Enosburgh, Vermont - March 20, 2009
The ker-plunk of sap into a bucket and the cloud of steam from a sugarhouse can only mean it's maple syrup season in Vermont. Nathan Johnson, a teenager from Enosburgh, says, "I love making it!"
But this isn't just any sugarhouse, it's a classroom. The Cold Hollow Career Center's forestry program runs one of the largest high school sugaring operations in the United States. Johnson says, "It takes a lot of concentration. And you've got to pay attention to every little detail."
Tech students learn firsthand about the traditions and techniques that make Vermont the leader in the maple industry. Some kids already have a basic background from relatives who are sugarmakers, but here, the teenagers are in charge.
Instructor Ed Lidster adds, "At home, they might not be able to run the evaporator. It's a very expensive piece of equipment so they may not be able to run it. Here, they run everything."
The kids collect sap in old-fashioned buckets and also with modern tubing. When it comes to boiling it down, they study the science of syrup by figuring out sugar content and the density of their product. Student Jordan St. Pierre of Enosburgh says, "It's definitely really light, the stuff we've pulled off. It's fancy, so that's good!"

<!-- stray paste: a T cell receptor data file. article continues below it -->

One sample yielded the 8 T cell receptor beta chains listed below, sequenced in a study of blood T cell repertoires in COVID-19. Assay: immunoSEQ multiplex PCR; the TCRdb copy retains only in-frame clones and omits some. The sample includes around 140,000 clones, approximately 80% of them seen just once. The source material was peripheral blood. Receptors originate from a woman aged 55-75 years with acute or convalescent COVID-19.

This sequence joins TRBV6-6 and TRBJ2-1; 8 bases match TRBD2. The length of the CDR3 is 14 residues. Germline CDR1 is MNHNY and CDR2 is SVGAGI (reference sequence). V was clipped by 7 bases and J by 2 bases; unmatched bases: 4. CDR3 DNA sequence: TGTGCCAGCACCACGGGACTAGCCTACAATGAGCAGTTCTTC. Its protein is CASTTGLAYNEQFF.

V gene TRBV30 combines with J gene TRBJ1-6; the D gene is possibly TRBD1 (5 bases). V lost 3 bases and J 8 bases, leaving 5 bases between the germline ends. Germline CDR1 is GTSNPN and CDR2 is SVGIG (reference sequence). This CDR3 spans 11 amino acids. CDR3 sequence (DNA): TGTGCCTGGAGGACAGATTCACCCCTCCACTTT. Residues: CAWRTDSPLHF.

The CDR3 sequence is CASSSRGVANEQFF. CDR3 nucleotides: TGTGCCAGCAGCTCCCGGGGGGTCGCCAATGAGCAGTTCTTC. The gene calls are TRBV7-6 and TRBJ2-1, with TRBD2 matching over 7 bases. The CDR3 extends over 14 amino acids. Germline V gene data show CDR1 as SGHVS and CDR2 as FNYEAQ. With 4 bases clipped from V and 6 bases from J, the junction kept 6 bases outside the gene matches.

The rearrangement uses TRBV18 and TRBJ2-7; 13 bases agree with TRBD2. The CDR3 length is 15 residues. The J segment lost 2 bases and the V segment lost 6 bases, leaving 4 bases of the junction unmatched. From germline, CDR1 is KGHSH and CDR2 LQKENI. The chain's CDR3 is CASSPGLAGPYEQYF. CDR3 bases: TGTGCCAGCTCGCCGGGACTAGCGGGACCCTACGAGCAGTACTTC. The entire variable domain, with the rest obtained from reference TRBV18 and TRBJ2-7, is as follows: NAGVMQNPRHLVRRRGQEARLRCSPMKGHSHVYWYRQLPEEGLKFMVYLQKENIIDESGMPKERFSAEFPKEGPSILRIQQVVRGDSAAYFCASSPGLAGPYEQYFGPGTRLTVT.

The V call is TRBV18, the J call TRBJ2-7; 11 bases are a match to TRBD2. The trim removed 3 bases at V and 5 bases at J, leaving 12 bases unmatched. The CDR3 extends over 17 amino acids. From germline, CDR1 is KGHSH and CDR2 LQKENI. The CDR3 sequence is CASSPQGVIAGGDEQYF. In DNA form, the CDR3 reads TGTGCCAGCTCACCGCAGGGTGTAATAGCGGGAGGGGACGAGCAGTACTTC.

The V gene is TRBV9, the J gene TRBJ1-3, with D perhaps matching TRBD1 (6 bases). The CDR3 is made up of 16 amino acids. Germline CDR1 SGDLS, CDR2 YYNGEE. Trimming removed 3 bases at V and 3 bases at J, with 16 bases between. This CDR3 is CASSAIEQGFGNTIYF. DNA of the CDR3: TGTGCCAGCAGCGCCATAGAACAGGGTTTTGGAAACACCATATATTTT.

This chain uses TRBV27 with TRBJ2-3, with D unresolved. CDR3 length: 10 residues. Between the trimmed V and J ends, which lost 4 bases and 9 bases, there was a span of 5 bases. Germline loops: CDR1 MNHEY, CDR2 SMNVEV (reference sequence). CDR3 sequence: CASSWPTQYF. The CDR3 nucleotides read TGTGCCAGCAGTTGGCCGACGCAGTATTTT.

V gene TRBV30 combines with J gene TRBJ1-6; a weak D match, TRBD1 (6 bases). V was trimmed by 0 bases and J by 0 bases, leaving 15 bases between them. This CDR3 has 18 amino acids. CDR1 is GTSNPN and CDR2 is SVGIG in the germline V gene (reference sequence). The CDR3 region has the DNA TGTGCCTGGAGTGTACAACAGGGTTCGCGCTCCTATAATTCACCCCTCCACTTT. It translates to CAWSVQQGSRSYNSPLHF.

Cold Hollow even has professional business relationships, selling much of its syrup wholesale to an internet specialty food retailer. Businesswoman Kim Dudley says, "The customer remarks are, 'Wow, we can buy syrup anywhere, but if we buy it from Pieces of Vermont, we actually can give back to a high school program.' And they think it's great."
That money helps buy equipment and jackets for the kids preserving their state's sweetest tradition.
The lone female student in her class, Ashley Holbrook of Berkshire chirps, "Everybody likes Vermont maple syrup the best!"
Of course she and her fellow students in this Grade A class are all partial to what's "Made in Vermont."
Jack Thurston - WCAX News - Made in Vermont
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